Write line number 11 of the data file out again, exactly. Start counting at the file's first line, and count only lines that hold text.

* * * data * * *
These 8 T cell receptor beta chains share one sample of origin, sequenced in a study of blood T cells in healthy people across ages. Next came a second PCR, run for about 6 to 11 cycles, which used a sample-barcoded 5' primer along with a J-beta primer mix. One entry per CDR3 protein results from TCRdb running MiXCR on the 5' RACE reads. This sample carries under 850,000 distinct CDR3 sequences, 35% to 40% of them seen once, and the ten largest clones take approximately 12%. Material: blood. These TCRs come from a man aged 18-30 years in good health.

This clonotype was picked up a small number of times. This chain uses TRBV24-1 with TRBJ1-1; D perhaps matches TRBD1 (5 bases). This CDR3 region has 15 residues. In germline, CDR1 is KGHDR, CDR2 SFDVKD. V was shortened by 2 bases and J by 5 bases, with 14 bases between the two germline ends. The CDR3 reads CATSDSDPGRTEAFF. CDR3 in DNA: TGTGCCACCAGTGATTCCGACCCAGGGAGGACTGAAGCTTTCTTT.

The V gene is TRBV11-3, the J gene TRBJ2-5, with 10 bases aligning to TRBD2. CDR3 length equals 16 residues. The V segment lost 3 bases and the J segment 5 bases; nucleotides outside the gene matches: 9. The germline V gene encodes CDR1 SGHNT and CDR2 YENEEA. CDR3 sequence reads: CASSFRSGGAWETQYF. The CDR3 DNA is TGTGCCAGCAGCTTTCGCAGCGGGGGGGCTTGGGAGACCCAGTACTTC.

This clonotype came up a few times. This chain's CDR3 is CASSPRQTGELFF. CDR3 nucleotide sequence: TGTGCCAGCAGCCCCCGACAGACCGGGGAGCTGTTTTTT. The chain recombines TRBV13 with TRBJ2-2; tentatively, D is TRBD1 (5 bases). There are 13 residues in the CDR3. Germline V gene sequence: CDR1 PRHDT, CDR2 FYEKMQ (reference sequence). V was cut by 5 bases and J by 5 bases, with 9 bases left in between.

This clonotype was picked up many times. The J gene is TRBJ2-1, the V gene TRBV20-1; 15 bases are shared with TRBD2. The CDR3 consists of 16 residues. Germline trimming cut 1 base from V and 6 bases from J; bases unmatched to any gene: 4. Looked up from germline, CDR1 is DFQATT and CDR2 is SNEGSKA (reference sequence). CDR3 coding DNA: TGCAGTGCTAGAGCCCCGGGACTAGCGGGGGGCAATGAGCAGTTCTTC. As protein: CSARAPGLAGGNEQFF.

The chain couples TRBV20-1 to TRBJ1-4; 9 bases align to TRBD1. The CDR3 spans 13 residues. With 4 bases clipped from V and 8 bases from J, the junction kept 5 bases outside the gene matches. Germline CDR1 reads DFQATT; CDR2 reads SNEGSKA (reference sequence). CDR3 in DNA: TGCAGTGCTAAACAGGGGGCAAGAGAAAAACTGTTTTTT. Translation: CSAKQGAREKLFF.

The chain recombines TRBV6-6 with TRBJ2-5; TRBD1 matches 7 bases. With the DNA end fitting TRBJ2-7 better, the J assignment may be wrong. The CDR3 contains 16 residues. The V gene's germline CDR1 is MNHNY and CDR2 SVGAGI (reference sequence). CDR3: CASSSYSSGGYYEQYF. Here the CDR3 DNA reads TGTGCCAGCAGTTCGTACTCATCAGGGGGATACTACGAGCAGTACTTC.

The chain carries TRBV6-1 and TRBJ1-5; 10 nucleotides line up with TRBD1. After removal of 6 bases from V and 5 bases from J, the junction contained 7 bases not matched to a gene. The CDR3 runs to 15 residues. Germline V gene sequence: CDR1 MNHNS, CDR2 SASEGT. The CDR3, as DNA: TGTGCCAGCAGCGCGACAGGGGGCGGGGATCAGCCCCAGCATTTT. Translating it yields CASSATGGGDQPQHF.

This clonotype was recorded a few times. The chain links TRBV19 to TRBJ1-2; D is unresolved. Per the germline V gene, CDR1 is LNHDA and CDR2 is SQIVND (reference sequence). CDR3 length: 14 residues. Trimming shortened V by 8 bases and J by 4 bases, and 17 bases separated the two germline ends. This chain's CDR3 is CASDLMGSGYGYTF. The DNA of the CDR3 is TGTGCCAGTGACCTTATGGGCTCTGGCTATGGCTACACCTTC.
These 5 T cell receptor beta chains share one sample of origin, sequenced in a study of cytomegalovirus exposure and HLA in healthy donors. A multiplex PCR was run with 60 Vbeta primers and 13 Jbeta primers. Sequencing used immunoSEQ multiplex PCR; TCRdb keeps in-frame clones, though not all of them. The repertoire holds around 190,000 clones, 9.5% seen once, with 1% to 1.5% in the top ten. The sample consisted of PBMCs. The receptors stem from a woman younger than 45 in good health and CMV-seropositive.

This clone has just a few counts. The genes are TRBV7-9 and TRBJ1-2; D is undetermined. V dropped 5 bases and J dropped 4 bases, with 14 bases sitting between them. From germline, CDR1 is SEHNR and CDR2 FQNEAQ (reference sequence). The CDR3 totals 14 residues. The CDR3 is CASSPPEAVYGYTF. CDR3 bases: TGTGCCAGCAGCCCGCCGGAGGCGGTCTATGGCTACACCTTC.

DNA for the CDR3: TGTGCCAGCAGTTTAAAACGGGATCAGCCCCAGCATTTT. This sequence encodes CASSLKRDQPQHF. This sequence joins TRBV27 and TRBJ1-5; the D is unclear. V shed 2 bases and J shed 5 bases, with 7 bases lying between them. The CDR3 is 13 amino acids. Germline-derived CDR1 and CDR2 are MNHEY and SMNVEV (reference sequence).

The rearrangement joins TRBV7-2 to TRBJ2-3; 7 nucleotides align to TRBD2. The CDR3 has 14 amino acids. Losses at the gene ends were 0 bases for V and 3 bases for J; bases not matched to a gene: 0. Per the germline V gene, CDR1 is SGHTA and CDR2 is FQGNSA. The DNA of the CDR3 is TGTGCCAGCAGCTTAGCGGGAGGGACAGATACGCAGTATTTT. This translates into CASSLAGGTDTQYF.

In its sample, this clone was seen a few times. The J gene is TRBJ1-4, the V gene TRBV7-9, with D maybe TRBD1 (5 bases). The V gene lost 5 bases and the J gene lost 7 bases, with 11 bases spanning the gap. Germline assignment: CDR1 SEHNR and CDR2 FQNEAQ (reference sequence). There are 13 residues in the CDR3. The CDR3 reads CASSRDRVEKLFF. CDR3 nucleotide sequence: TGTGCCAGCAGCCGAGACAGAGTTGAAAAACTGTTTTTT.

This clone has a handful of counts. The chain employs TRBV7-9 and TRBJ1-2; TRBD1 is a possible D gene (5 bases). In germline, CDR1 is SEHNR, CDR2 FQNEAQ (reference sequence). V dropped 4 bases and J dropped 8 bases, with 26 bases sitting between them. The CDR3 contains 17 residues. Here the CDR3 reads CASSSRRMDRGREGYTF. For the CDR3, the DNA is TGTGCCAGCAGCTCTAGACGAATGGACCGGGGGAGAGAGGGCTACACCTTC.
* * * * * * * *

This clone has just a few counts. The genes are TRBV7-9 and TRBJ1-2; D is undetermined. V dropped 5 bases and J dropped 4 bases, with 14 bases sitting between them. From germline, CDR1 is SEHNR and CDR2 FQNEAQ (reference sequence). The CDR3 totals 14 residues. The CDR3 is CASSPPEAVYGYTF. CDR3 bases: TGTGCCAGCAGCCCGCCGGAGGCGGTCTATGGCTACACCTTC.